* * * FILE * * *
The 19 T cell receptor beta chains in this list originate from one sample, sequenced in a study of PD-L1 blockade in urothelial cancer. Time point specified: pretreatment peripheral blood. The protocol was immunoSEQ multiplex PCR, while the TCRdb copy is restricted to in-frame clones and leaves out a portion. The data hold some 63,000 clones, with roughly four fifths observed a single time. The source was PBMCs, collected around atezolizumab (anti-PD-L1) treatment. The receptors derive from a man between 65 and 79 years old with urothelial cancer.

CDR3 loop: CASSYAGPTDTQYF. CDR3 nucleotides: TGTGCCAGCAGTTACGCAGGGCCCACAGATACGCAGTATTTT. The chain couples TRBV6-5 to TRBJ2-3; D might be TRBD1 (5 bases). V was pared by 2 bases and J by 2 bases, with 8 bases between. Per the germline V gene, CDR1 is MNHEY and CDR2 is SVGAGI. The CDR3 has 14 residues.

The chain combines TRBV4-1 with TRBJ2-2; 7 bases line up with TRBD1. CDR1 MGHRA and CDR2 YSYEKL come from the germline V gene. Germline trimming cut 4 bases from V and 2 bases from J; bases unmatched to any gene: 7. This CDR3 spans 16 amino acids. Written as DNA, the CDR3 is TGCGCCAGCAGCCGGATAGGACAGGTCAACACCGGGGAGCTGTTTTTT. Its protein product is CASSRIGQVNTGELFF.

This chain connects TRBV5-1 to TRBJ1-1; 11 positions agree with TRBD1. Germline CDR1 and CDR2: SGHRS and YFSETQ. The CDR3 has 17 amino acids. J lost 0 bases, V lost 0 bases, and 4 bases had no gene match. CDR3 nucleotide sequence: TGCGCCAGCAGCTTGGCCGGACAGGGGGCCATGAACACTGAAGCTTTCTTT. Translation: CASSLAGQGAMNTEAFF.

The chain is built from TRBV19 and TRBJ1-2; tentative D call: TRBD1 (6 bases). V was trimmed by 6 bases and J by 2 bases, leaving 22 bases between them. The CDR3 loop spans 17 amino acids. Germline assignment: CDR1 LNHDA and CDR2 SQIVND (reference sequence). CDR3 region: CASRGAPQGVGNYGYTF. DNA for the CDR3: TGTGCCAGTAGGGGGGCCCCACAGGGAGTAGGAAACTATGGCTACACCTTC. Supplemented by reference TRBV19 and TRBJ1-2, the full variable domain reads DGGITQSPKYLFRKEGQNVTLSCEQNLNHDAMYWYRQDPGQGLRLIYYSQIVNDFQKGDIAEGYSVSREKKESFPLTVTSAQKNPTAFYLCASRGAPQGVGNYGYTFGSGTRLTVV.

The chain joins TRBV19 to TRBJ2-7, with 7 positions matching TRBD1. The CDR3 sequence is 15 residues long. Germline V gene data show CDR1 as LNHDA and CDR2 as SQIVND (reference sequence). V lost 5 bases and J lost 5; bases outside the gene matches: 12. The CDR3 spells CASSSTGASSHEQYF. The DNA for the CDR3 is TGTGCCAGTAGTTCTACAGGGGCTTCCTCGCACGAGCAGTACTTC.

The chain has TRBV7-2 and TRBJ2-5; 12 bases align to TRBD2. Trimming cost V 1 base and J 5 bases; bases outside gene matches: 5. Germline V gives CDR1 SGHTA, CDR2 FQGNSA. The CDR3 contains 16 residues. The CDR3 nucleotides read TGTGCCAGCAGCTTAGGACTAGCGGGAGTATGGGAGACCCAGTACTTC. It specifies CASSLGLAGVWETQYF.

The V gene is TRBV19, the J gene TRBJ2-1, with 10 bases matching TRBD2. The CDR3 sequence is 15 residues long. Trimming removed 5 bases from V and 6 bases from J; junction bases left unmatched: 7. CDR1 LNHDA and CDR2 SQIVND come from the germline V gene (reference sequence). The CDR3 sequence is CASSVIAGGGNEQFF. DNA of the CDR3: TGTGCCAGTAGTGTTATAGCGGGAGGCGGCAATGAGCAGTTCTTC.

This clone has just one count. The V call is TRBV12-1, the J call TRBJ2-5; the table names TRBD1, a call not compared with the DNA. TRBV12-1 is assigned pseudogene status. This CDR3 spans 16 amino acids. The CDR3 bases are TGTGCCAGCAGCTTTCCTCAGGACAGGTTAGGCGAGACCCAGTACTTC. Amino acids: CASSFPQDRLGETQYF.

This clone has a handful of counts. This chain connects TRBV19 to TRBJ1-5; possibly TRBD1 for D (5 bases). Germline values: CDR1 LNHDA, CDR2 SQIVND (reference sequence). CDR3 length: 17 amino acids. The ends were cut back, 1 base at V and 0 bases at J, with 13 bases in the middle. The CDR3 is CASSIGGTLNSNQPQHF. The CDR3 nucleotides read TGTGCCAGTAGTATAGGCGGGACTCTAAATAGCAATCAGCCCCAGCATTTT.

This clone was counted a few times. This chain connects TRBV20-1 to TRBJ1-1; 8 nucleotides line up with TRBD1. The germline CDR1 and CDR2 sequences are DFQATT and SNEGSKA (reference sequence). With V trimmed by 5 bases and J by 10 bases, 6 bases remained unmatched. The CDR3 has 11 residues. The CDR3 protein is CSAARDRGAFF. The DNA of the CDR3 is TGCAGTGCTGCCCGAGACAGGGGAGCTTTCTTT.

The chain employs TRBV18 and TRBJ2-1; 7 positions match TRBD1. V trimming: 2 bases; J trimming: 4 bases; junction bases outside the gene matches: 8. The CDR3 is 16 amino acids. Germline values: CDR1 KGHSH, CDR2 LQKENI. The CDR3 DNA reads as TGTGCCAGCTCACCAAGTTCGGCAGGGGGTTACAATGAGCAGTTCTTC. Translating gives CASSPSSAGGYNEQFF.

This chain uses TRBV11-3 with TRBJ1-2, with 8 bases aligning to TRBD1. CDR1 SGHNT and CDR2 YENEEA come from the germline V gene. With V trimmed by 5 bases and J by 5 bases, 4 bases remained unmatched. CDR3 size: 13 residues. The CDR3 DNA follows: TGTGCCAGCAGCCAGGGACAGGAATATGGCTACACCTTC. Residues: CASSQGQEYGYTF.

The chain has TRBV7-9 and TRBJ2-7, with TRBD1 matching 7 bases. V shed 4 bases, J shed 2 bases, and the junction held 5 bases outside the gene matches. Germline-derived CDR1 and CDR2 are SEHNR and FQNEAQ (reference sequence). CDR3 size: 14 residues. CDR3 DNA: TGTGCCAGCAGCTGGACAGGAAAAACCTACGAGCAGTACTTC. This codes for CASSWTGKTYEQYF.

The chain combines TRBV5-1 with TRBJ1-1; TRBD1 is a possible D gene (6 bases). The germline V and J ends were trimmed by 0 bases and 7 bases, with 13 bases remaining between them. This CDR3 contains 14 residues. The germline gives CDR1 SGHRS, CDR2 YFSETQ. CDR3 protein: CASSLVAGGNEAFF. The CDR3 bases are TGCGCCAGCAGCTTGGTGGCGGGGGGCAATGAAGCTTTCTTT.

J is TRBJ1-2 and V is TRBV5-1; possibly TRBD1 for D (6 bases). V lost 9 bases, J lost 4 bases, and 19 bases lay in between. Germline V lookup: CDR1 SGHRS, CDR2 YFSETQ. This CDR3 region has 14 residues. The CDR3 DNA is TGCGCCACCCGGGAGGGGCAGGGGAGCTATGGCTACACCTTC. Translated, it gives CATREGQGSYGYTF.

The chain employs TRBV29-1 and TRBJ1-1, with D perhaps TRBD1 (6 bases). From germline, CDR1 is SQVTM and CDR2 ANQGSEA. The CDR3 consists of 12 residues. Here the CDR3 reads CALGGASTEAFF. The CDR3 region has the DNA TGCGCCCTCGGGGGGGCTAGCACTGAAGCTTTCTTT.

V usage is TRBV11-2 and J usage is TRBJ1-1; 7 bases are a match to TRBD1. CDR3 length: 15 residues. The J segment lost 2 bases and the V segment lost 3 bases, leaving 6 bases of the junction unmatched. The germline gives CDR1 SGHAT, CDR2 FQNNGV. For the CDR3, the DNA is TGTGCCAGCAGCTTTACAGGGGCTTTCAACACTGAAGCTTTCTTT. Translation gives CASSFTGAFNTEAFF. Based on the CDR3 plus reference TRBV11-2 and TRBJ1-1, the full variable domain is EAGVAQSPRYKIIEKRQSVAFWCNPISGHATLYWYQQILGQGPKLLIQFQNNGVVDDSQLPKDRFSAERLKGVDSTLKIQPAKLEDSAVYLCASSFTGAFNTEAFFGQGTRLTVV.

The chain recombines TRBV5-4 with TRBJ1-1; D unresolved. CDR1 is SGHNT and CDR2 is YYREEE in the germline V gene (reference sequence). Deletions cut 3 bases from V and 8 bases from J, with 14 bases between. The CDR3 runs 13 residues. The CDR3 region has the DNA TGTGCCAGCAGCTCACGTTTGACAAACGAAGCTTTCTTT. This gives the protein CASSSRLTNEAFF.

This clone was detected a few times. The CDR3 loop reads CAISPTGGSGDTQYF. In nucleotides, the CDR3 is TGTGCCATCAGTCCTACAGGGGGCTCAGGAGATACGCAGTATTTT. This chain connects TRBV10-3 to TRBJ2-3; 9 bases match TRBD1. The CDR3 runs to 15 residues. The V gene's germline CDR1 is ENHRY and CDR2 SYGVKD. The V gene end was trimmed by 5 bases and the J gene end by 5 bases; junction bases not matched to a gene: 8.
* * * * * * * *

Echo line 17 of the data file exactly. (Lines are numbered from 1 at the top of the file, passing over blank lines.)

The chain employs TRBV29-1 and TRBJ1-1, with D perhaps TRBD1 (6 bases). From germline, CDR1 is SQVTM and CDR2 ANQGSEA. The CDR3 consists of 12 residues. Here the CDR3 reads CALGGASTEAFF. The CDR3 region has the DNA TGCGCCCTCGGGGGGGCTAGCACTGAAGCTTTCTTT.